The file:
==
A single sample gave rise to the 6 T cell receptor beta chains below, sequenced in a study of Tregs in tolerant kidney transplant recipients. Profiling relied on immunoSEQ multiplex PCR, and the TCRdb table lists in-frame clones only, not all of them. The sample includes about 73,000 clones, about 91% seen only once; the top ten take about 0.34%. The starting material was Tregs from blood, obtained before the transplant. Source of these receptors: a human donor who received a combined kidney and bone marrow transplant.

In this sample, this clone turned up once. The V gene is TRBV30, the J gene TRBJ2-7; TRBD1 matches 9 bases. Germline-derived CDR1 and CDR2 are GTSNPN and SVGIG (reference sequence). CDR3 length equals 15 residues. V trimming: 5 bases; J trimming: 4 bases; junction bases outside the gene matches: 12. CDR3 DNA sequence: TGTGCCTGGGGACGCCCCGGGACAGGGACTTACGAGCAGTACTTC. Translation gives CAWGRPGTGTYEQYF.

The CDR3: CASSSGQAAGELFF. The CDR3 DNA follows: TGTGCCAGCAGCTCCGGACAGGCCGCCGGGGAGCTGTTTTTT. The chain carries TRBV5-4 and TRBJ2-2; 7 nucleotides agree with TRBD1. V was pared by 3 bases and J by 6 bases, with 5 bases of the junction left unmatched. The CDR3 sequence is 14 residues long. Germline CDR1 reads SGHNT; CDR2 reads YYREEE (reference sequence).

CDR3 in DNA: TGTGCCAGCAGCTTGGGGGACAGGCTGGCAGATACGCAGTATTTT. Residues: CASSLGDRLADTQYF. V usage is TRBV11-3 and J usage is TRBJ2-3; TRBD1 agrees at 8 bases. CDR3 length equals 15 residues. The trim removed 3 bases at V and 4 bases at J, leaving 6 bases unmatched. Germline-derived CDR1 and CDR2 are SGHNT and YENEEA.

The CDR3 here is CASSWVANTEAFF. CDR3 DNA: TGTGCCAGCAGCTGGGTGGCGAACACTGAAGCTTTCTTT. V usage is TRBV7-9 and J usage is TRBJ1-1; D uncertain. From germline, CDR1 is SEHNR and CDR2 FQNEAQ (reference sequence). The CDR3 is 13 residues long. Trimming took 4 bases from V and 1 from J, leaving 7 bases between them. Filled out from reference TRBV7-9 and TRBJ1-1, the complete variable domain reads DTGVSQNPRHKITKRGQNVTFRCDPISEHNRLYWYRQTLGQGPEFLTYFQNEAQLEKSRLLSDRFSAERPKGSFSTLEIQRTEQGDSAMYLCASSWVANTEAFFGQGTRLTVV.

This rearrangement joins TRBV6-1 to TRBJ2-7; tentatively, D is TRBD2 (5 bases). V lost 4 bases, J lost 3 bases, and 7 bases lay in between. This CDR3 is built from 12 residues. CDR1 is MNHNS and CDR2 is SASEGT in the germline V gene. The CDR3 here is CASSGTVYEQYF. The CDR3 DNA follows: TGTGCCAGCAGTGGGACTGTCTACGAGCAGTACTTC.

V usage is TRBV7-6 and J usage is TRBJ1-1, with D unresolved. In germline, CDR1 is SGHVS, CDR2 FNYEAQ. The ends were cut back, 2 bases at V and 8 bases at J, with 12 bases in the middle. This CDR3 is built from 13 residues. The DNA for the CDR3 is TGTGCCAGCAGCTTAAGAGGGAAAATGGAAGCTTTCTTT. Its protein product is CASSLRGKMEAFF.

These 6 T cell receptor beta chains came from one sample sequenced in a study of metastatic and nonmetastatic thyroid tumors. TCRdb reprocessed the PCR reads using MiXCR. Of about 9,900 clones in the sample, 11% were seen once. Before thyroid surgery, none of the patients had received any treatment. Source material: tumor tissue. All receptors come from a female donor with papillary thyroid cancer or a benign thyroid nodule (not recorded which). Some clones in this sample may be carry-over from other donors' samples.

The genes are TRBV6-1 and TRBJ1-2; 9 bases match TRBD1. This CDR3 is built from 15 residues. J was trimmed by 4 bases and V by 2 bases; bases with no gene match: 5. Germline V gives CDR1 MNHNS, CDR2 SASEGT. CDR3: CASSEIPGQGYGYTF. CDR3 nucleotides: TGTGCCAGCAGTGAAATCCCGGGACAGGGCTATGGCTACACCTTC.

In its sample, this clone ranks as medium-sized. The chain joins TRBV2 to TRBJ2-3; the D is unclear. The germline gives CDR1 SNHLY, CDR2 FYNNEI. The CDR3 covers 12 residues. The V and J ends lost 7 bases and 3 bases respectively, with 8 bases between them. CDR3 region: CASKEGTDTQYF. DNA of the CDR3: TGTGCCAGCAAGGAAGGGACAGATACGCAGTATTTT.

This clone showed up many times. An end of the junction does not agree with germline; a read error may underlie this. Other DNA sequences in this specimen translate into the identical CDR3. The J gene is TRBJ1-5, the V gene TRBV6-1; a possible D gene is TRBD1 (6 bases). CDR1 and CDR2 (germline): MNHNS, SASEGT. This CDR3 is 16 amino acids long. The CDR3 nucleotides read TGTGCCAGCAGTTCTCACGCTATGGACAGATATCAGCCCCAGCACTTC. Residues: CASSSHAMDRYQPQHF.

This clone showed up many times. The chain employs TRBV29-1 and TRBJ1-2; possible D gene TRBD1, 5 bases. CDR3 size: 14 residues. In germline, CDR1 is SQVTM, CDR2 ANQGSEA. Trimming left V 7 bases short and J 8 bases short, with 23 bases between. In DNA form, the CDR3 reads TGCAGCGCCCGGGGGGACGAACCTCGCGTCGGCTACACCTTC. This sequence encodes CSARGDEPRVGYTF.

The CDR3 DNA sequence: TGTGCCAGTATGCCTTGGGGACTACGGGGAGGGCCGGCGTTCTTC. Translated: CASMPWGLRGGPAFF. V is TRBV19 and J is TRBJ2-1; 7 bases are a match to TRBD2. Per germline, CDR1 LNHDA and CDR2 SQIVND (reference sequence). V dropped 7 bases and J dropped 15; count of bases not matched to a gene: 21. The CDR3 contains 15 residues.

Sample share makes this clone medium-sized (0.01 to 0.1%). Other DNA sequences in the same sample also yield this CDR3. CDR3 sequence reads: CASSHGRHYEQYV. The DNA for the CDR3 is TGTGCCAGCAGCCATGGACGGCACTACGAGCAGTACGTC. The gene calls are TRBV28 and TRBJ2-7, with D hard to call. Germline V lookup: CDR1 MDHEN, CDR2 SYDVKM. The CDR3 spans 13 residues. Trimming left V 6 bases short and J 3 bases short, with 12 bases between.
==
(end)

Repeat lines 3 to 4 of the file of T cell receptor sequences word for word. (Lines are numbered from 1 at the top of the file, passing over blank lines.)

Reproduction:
The CDR3: CASSSGQAAGELFF. The CDR3 DNA follows: TGTGCCAGCAGCTCCGGACAGGCCGCCGGGGAGCTGTTTTTT. The chain carries TRBV5-4 and TRBJ2-2; 7 nucleotides agree with TRBD1. V was pared by 3 bases and J by 6 bases, with 5 bases of the junction left unmatched. The CDR3 sequence is 14 residues long. Germline CDR1 reads SGHNT; CDR2 reads YYREEE (reference sequence).

CDR3 in DNA: TGTGCCAGCAGCTTGGGGGACAGGCTGGCAGATACGCAGTATTTT. Residues: CASSLGDRLADTQYF. V usage is TRBV11-3 and J usage is TRBJ2-3; TRBD1 agrees at 8 bases. CDR3 length equals 15 residues. The trim removed 3 bases at V and 4 bases at J, leaving 6 bases unmatched. Germline-derived CDR1 and CDR2 are SGHNT and YENEEA.